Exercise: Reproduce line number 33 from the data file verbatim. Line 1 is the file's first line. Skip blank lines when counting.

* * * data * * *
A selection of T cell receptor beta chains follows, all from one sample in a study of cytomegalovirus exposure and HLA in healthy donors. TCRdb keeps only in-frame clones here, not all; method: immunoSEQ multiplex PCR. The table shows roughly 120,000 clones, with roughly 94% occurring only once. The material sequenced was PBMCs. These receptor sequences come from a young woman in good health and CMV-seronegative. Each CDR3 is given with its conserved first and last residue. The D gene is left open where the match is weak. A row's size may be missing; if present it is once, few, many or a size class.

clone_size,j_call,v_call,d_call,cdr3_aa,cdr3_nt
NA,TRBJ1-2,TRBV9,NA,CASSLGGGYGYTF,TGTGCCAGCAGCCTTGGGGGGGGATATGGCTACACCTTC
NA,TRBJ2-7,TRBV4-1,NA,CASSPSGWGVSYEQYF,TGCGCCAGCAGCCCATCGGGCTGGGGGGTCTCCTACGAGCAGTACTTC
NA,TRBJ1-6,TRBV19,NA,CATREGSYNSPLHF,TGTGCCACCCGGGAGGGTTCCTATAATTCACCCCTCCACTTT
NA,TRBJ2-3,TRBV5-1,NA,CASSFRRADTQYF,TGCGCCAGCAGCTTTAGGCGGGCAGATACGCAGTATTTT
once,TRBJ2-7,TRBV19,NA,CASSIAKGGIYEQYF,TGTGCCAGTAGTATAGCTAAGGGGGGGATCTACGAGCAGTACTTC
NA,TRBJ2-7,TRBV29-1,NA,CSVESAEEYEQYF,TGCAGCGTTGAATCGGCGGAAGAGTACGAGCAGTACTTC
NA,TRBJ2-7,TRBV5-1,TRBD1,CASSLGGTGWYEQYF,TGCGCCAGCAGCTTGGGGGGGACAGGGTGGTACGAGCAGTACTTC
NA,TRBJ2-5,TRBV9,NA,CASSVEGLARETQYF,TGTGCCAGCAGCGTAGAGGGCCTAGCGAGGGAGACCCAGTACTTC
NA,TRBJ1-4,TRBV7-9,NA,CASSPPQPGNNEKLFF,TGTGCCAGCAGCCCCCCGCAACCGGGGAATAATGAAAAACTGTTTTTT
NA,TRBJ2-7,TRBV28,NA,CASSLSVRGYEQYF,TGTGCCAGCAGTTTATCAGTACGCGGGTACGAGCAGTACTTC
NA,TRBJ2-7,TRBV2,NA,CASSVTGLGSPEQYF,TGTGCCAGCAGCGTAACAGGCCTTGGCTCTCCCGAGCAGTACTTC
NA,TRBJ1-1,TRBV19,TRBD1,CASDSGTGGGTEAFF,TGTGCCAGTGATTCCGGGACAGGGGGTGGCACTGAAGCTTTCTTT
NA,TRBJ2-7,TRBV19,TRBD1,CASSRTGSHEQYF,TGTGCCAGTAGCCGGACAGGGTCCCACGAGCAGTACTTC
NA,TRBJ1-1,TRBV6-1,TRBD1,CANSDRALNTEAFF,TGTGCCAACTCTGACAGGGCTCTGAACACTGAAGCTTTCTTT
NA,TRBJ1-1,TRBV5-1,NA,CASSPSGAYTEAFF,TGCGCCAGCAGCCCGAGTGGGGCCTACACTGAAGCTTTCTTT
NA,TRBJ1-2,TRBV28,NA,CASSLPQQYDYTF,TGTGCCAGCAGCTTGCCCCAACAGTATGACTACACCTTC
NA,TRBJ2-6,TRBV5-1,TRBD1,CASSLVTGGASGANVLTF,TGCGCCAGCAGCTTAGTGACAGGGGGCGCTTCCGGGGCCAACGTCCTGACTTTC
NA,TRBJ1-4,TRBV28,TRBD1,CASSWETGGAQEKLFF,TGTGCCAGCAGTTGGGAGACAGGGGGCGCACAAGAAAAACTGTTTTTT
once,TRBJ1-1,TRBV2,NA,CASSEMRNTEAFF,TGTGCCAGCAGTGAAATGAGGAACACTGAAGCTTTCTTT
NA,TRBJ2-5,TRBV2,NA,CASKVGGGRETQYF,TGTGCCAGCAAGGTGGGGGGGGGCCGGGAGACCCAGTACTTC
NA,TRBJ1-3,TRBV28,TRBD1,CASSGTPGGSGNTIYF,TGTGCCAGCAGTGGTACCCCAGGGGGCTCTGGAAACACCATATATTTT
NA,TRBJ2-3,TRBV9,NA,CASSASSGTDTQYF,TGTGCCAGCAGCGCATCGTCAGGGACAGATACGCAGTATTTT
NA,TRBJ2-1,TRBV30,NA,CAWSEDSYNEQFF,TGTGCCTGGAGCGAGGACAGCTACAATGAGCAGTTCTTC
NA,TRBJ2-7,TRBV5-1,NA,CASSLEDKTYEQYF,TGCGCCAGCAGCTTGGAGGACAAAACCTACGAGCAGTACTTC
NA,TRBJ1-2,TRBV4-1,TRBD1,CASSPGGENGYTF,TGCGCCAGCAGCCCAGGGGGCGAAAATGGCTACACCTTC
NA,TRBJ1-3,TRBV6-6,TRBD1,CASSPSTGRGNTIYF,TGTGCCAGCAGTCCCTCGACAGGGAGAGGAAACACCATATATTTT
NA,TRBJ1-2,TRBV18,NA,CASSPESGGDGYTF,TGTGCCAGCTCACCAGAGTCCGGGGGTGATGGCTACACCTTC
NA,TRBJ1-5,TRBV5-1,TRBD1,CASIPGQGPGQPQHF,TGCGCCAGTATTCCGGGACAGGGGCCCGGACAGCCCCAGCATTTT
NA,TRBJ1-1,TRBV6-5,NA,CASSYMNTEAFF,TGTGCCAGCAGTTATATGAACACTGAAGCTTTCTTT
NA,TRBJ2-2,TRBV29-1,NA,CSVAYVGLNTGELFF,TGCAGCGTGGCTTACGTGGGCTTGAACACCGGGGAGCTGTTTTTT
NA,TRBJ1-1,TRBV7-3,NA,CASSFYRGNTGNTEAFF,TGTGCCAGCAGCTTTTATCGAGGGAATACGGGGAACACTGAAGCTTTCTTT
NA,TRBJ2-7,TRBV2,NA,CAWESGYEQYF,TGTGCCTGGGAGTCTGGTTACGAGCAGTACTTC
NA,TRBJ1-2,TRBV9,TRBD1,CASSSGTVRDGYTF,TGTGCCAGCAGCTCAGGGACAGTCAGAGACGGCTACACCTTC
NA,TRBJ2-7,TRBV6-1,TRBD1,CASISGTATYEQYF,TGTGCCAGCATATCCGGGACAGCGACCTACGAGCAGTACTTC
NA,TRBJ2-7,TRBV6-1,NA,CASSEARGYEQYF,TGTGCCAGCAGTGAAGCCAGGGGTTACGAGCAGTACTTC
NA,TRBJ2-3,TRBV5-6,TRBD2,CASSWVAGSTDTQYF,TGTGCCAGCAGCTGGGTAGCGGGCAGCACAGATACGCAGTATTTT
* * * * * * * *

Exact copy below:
NA,TRBJ1-1,TRBV7-3,NA,CASSFYRGNTGNTEAFF,TGTGCCAGCAGCTTTTATCGAGGGAATACGGGGAACACTGAAGCTTTCTTT